Minister of Education, Rev. the Hon. Ronald Thwaites, is encouraging teachers to make use of online programmes in upgrading their skills. He said that while the Government is in full support of professional development, it could not afford the cost of having teachers on extended study leave. “We all have to consider economics and it is not going to be possible for the extensive periods of study leave that we have been accustomed to in the past. It is simply not affordable,” Rev. Thwaites stated. He was addressing a scholarship award ceremony for Spanish language teachers held on February 20 at the Caenwood Education Centre, Kingston. According to the Education Minister, the Government owes many schools over $1 billion to pay temporary instructors while the regular teachers are on study leave. He said that the Ministry intends to have discussions with the teachers’ groups, “to ensure that in the ambition of teachers to advance themselves…. the children that they teach are by no means curtailed, and that training will be done in ways that are consistent with modern technology rather than traditional habit.” Fifty full scholarships valued at $237,500 were awarded to Jamaican teachers of Spanish by the Embassy of Spain and the Spanish- Jamaican Foundation. The award, of $4,750 each, will enable the teachers to participate in a one year Virtual Spanish Classroom (Aula Virtual de Español) programme and will receive internationally accredited certification upon completion.Rev. Thwaites thanked the Embassy and the Spanish Foundation for partnering with the Ministry to improve the teaching of Spanish in schools.He said the fact that the programme of study is being offered online, “will make a tremendous difference where we will not sacrifice quality, but rather, we will enhance the professional advancement, the appropriate remuneration of our teachers and at the same time, be able to spread our resources in more productive ways.”For her part, Ambassador of Spain to Jamaica, Celsa Nuño, stated that the course is very interactive and focuses on practical skills.“It is also versatile and it embraces all the accents, the diversity of the countries that speak Spanish that are much closer to Jamaica,” she stated.Over 100 teachers of Spanish are slated to benefit from the virtual study programme. The intention is to have better prepared teachers and students, improve teaching methodologies, and enhance the quality of foreign language education.The training will provide a forum for self-improvement based on language competence and performance while at work, and will be of no cost to the Government of Jamaica.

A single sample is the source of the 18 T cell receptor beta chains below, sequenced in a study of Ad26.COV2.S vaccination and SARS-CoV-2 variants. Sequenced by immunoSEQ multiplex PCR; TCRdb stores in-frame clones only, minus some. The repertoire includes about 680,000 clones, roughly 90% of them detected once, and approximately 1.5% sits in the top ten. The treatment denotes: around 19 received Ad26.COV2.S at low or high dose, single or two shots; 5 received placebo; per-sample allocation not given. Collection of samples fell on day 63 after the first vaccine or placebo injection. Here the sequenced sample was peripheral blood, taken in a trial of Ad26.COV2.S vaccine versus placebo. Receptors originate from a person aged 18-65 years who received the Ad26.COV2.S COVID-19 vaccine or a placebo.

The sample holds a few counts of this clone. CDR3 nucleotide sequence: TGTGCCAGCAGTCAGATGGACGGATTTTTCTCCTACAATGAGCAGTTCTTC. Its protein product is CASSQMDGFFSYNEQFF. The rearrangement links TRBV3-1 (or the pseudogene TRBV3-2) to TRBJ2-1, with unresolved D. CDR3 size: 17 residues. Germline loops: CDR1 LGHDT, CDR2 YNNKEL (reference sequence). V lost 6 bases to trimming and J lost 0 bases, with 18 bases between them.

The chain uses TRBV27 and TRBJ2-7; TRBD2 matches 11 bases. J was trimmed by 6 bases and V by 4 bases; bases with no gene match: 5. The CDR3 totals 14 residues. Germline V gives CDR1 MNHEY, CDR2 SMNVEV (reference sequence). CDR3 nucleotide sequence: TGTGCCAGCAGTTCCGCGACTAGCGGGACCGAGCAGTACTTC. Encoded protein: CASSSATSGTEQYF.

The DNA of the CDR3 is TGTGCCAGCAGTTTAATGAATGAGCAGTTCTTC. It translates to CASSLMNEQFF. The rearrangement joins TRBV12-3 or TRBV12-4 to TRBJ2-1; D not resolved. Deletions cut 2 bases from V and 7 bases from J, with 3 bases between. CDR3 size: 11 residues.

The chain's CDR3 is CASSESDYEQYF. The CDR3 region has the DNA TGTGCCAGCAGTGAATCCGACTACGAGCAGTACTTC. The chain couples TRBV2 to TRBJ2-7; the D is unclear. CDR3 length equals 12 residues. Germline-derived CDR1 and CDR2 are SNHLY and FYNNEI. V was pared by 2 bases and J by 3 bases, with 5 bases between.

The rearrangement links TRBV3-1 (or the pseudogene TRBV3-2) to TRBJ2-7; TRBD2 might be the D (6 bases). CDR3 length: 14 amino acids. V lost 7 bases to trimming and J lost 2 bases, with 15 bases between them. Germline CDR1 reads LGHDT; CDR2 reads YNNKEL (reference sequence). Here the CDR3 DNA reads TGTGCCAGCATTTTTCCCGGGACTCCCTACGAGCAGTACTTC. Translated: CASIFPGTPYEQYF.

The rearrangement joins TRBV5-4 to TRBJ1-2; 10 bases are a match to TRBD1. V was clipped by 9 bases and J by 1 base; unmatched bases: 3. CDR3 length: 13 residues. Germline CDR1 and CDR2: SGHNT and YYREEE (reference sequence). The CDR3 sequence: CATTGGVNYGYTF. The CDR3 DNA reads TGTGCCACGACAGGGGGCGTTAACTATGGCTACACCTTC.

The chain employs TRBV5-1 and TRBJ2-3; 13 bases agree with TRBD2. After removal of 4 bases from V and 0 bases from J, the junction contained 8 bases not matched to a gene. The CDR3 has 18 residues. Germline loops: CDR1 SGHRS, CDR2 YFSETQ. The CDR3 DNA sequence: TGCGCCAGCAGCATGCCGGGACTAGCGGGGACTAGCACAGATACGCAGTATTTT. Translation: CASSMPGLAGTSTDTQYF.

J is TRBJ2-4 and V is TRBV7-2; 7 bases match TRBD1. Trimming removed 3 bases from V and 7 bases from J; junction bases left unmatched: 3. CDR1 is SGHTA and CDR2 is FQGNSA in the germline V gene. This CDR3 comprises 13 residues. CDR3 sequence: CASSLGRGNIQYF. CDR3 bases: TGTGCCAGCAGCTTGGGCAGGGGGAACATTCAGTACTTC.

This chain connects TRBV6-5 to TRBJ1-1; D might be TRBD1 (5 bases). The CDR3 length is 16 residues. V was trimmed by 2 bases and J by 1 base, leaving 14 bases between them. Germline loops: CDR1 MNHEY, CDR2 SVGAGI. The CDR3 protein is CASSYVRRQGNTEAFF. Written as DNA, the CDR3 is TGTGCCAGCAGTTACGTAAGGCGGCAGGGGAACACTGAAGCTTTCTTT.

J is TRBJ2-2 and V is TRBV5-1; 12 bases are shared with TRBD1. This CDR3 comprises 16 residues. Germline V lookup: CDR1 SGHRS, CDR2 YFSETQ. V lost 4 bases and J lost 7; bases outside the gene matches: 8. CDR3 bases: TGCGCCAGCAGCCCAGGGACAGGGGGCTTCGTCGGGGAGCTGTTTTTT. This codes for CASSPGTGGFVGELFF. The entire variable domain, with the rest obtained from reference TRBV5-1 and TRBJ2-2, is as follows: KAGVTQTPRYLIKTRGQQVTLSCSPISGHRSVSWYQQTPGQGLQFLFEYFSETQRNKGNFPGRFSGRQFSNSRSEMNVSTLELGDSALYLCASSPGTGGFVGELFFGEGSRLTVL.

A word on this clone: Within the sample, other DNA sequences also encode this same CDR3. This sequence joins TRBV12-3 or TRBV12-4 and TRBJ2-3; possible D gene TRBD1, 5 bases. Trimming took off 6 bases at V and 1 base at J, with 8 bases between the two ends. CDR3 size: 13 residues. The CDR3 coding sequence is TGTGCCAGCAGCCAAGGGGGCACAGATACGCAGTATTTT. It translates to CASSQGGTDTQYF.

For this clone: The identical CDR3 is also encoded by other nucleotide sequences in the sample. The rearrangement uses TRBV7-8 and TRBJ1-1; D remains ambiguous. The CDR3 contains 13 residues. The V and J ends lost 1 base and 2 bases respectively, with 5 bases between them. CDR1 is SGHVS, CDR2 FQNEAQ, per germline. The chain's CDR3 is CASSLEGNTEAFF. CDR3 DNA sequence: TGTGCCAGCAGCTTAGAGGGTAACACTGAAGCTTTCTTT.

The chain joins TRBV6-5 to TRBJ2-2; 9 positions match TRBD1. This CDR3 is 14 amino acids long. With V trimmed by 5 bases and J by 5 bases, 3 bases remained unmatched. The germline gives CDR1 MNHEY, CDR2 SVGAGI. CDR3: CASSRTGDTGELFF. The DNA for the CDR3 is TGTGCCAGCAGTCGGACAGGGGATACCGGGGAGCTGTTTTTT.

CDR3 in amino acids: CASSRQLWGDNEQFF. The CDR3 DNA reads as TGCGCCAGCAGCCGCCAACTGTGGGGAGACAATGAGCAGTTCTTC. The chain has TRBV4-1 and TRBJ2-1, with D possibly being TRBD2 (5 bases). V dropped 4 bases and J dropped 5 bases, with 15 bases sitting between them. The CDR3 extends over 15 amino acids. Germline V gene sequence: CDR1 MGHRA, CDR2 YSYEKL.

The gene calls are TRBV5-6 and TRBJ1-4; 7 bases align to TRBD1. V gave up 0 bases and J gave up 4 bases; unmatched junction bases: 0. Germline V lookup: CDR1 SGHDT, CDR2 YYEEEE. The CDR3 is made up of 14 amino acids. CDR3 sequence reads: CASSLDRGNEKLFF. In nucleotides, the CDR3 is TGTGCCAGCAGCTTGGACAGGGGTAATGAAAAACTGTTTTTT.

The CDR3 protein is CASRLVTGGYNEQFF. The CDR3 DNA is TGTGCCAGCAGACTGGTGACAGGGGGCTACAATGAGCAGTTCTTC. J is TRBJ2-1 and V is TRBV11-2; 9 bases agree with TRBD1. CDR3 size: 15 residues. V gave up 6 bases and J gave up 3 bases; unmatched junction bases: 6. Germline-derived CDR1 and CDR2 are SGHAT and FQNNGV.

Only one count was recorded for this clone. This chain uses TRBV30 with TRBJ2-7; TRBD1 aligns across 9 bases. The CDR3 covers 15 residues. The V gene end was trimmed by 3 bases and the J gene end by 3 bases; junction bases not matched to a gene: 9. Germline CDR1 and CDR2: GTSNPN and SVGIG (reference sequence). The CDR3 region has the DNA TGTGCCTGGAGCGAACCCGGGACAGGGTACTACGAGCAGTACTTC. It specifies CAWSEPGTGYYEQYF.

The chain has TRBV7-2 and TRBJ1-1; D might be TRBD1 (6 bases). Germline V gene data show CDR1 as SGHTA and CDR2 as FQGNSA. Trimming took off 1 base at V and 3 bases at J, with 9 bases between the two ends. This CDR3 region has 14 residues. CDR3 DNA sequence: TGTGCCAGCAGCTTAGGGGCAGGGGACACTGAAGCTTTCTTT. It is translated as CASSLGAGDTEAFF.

Story Highlights Speaking at a JIS ‘Think Tank’, today (September 25), to discuss activities for World Maritime Week, MAJ Director General, Rear Admiral Peter Brady, said the approach is particularly important as shipping technology changes. The Maritime Authority of Jamaica (MAJ) is welcoming the thrust of the Caribbean Maritime University (CMU) towards industry-led maritime education and training.Speaking at a JIS ‘Think Tank’, today (September 25), to discuss activities for World Maritime Week, MAJ Director General, Rear Admiral Peter Brady, said the approach is particularly important as shipping technology changes.“The shipping industry now has very advanced vessels. For example, there is now the mandatory inclusion of an Electro-Technical Officer (ETO) or Electrical Officer on board some vessels,” Mr. Brady said.The ETO is a licensed member of the engine department of a merchant ship as per Section A-III/6 of the International Convention of Standards and Training, Certification and Watchkeeping for Seafarers (STCW) Code, and is the most vital in the technical hierarchy of modern advanced ships with automated and conventional electrical and electronic systems.The Director General said this is necessary because the average marine engineer could not cope with the advanced electronics with which modern ships are equipped.“You could look, for example, at communications. All communications that you enjoy ashore can be enjoyed at sea, but it takes a little bit more to ensure that it is done and kept as efficiently,” he said.“The communication is sustained over a long period of time because as you may realise, the marine environment is very rough. It can be very hostile because of the content of salt in the atmosphere and, therefore, our equipment has to be maintained more frequently,” Mr. Brady added.The Director General pointed out that the expertise required involves dealing with offshore communications systems and satellite communications systems.“We even have communications systems for the controls on the ship itself from ashore, thousands of miles away that have revolutionised shipping completely.This means that while you still have to train people to work at sea, you’ll have fewer people on board the ship and more people ashore tending to the ship remotely,” he said.This, he argued, is the future of shipping, and that is what persons in the industry have to be trained to do.The Director General said the technology is now so far advanced that “we have to equip our people to be competent as opposed to just learned or educated”.“You must be able to apply the knowledge that you learn to whatsoever you are doing at sea, so the addition of the Festo Lab at the Caribbean Maritime University (CMU), the technological advances that they have there and the emphasis that’s being placed on industry is not only critical to the maritime sector but also timely and visionary,” he said.On September 19, the CMU officially opened the world’s largest Festo Authorised and Certified Training (FACT) Centre at its Palisadoes Park Campus, aimed at bringing a responsive approach to industry needs.World Maritime Week is being observed from September 23 to 28. “The shipping industry now has very advanced vessels. For example, there is now the mandatory inclusion of an Electro-Technical Officer (ETO) or Electrical Officer on board some vessels,” Mr. Brady said. The Maritime Authority of Jamaica (MAJ) is welcoming the thrust of the Caribbean Maritime University (CMU) towards industry-led maritime education and training.